Can marketing stop the anti-vaccine epidemic? The short answer is maybe

Immunity Charm bracelet with timeline of childhood vaccinations
The anti-vaccine issue needs a local, peer-to-peer solution, panelists agreed at Lions Health, where this vaccine-promoting Immunity Charm bracelet won Grand Prix honors two years ago. (Pixabay/qimono)

If UN Foundation exec Rajesh Mirchandani expected to get any answers when he asked a room full of marketers how to change skeptics’ minds about vaccines—well, he was disappointed.

After sketching out the problem, which starts with the frustrating fact that vaccines are one of healthcare’s most obvious success stories, Mirchandani put the question to his panelists, who had a few ideas. Then he put his Lions Health audience on the spot by asking them what they would do to combat disinformation about vaccines.

The experts onstage proposed and immediately rejected a few things—publicity for a family who’d lost a child to a vaccine-preventable disease, for one, got a quick thumbs down.

They pointed out that social media is where skepticism seems to breed these days, but also noted that using social media to combat “fake news” on social media is like fighting fire with fire.

In promoting vaccines, “we haven’t adjusted to where people are getting their information from,” said McCann Health's global medical director, Dan Carucci. When he was a kid, people followed doctors’ orders. “We’re behind the curve now," he said. "How do we get ahead of it?”

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Talking to the right people, for one thing. Leading the anti-vaccine charge is a small group of absolute deniers, the CDC's Rebecca Martin pointed out. On the other side are those who are true believers. And then there’s the people in the middle—a “group of persuadables,” as Martin put it. “They’re not for or against. It’s very vaccine-specific, and depends on what they’ve read and what they believe.”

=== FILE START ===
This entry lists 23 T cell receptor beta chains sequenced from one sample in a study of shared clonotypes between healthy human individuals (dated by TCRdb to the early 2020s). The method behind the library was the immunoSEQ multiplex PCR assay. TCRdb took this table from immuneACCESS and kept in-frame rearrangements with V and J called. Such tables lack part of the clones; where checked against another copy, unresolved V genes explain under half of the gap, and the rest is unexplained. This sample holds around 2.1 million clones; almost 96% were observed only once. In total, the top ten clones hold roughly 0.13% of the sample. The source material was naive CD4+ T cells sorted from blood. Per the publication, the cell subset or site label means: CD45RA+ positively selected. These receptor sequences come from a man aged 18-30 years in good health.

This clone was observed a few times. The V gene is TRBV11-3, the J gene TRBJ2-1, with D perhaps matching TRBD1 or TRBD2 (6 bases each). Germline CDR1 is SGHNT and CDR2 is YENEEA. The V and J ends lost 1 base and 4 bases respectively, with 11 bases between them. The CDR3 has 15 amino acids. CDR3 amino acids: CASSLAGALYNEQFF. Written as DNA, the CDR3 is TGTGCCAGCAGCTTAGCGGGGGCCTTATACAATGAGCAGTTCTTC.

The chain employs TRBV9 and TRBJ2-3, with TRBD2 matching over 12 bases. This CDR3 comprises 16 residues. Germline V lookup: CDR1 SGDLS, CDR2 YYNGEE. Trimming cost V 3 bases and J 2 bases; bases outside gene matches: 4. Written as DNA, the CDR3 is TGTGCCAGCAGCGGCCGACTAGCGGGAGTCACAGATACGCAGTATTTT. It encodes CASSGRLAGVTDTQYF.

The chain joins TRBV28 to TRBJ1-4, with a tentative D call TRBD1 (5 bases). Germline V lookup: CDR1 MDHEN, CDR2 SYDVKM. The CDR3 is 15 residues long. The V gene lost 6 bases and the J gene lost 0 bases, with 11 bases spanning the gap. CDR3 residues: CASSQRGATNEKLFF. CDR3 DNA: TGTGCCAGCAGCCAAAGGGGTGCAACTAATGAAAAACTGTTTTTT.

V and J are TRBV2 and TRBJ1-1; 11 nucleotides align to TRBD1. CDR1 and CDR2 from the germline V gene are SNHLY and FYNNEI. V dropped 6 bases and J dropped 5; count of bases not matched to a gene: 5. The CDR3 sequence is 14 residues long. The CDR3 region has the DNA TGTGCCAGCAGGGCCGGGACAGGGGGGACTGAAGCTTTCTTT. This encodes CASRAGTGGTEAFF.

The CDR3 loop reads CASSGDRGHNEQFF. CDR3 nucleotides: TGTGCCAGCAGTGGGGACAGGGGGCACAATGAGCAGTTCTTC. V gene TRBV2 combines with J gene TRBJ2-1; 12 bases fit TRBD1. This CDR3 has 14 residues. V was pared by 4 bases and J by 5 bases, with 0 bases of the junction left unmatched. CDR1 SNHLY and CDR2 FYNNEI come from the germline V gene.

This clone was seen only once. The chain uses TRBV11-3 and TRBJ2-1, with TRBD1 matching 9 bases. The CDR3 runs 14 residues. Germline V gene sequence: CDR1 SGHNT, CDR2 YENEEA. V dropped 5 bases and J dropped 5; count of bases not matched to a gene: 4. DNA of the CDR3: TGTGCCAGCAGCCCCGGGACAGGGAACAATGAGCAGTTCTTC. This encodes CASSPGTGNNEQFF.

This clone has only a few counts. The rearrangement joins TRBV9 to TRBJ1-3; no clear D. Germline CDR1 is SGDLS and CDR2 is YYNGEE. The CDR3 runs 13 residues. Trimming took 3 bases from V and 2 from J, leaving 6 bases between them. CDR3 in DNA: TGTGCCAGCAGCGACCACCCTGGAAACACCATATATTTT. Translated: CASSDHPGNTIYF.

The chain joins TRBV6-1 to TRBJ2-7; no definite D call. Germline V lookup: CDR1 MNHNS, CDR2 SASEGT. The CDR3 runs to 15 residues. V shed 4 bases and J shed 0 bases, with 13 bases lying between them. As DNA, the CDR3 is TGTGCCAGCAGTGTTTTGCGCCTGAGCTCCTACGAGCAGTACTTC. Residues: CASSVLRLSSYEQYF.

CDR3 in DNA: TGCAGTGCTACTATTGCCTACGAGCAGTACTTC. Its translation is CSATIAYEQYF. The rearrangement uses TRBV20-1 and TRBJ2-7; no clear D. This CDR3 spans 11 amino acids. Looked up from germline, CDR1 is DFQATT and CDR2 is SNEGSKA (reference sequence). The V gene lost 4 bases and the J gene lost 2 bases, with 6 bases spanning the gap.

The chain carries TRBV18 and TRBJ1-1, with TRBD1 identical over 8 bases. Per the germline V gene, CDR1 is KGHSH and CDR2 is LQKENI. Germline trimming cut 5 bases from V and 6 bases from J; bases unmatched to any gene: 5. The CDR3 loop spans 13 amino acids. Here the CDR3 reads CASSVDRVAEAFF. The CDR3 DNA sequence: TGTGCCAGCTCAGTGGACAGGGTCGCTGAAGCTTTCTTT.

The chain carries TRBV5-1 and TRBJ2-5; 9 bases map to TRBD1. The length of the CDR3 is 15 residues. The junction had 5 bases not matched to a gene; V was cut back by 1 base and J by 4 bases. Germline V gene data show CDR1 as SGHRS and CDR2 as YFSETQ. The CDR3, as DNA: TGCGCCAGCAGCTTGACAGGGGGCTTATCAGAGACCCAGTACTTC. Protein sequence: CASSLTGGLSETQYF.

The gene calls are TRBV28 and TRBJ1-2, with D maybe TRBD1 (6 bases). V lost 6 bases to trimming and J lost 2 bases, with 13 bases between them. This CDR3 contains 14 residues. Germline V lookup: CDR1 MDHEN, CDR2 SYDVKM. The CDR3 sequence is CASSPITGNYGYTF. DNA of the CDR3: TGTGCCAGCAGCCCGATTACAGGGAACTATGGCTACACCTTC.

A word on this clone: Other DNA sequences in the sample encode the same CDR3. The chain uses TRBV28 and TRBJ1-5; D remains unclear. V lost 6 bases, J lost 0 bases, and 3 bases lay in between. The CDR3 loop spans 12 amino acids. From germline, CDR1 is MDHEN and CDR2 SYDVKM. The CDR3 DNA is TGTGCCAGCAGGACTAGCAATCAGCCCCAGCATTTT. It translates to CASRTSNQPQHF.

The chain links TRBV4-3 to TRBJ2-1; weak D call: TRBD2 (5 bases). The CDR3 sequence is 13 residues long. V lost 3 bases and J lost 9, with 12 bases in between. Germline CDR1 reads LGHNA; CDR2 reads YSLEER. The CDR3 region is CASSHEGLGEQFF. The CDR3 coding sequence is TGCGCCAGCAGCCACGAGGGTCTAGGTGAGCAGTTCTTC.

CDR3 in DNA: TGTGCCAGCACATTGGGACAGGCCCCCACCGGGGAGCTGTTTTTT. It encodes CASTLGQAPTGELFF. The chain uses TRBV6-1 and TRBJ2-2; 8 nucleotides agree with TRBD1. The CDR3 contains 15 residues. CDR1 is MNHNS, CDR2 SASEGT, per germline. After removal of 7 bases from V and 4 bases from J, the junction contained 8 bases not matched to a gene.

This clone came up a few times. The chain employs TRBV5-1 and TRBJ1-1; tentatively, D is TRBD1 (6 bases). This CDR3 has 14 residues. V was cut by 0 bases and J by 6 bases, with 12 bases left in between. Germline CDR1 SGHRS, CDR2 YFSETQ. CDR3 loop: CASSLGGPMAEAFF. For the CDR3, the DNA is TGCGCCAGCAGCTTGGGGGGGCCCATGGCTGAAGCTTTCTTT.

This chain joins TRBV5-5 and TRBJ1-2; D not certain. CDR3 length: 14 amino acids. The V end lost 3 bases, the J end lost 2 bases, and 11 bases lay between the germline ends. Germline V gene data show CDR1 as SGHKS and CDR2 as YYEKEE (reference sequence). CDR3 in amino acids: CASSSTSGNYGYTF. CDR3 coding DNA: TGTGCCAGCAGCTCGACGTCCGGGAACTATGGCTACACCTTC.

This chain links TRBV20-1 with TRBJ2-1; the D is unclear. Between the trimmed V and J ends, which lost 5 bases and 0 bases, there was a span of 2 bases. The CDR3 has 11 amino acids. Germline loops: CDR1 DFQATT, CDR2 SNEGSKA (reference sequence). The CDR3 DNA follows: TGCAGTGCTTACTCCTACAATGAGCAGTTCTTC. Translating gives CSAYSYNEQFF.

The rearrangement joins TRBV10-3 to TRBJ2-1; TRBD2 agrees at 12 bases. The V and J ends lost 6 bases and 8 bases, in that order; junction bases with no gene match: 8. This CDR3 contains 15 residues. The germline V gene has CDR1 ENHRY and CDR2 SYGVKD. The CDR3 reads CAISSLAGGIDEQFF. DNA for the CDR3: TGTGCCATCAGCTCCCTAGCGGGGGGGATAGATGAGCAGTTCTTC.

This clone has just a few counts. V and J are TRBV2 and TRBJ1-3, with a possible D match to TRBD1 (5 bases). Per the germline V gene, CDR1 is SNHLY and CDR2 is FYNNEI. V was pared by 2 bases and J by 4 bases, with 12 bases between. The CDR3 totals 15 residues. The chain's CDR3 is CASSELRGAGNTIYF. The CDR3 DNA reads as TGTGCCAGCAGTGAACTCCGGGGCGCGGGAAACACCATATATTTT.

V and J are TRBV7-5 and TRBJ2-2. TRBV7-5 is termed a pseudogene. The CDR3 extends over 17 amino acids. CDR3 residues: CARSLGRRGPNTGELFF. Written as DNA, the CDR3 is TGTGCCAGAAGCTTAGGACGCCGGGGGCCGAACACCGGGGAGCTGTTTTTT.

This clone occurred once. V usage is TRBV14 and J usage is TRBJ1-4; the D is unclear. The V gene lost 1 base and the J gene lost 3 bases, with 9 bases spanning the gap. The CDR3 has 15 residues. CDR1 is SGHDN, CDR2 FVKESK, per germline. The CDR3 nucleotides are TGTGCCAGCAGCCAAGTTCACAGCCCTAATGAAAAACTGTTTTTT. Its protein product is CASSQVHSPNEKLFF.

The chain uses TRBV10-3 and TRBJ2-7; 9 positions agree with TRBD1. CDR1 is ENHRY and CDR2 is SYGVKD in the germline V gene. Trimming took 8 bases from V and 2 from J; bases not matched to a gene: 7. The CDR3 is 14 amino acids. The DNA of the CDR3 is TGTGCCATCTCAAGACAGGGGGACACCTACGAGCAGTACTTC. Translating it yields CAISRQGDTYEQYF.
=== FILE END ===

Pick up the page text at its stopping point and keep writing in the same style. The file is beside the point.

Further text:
So put the message in the mouths of the kinds of people these “persuadables” would listen to, Johnson & Johnson VP Seema Kumar suggested. And maybe talking to those people on social media would help. But a “social campaign” in the old-fashioned sense—in the real world—would be even better. Maybe even draft face-to-face “social influencers" as J&J did with its DREAMS program in sub-Saharan Africa. It brought in teenagers who were natural leaders in their communities to help reduce new HIV infections.

As another example of a peer-to-peer campaign that worked, Kumar described J&J's mothers2mothers initiative to help pregnant women with HIV. When a future mother was diagnosed with HIV, another mother would step in as a mentor. The two women would then communicate directly by text or WhatsApp. The program was so effective, the government adopted it, Kumar said.

How that approach would look in an anti-disinformation campaign wasn’t clear. The persuadables would need to trust the source, whoever it might be, Carucci pointed out.

Which brings us to one audience member's response to Michandani's questioning. John Cahill, global CEO at McCann Health, which won agency network of the year the night before, stood up to say that understanding why people are hesitant about vaccination is a key step. Those insights would fuel a "more convincing discussion," he said. And he seemed to think that pivoting the vaccine discussion to community protection from individual disease prevention might resonate.

Nothing will happen without some sort of team effort, Cahill said. “We have to somehow get all the stakeholders you mentioned around a table and say, 'We're not doing enough in vaccines.' "

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Fast forward a minute and a half, and another audience member—an attendee from Young & Rubicam—stood up. "There's a role here for all of us communicators," she said. "Let's get us all in a room, cross-channel, cross-agency. This is a huge public health issue and we have the smartest brains on the planet in our industry ... if we can't get ourselves into a room and fix this, then nobody can."

Gesturing toward Cahill, she put him on the spot. "McCann Health is perfectly poised to lead something like that," she said.

Besides its network and agency honors at Lions Health this year, McCann Health won a Grand Prix for Good Lion two years ago for the “Immunity Charm,” a bracelet that enabled child vaccinations in Afghanistan. So it does have a history of problem-solving in the vaccine world.

So what's next? No one set a time and place. Mirchandani didn’t force the audience to open up their smartphone calendars. But the vaccines issue, always a hot topic at the Lions meeting, will likely still be there when they're ready.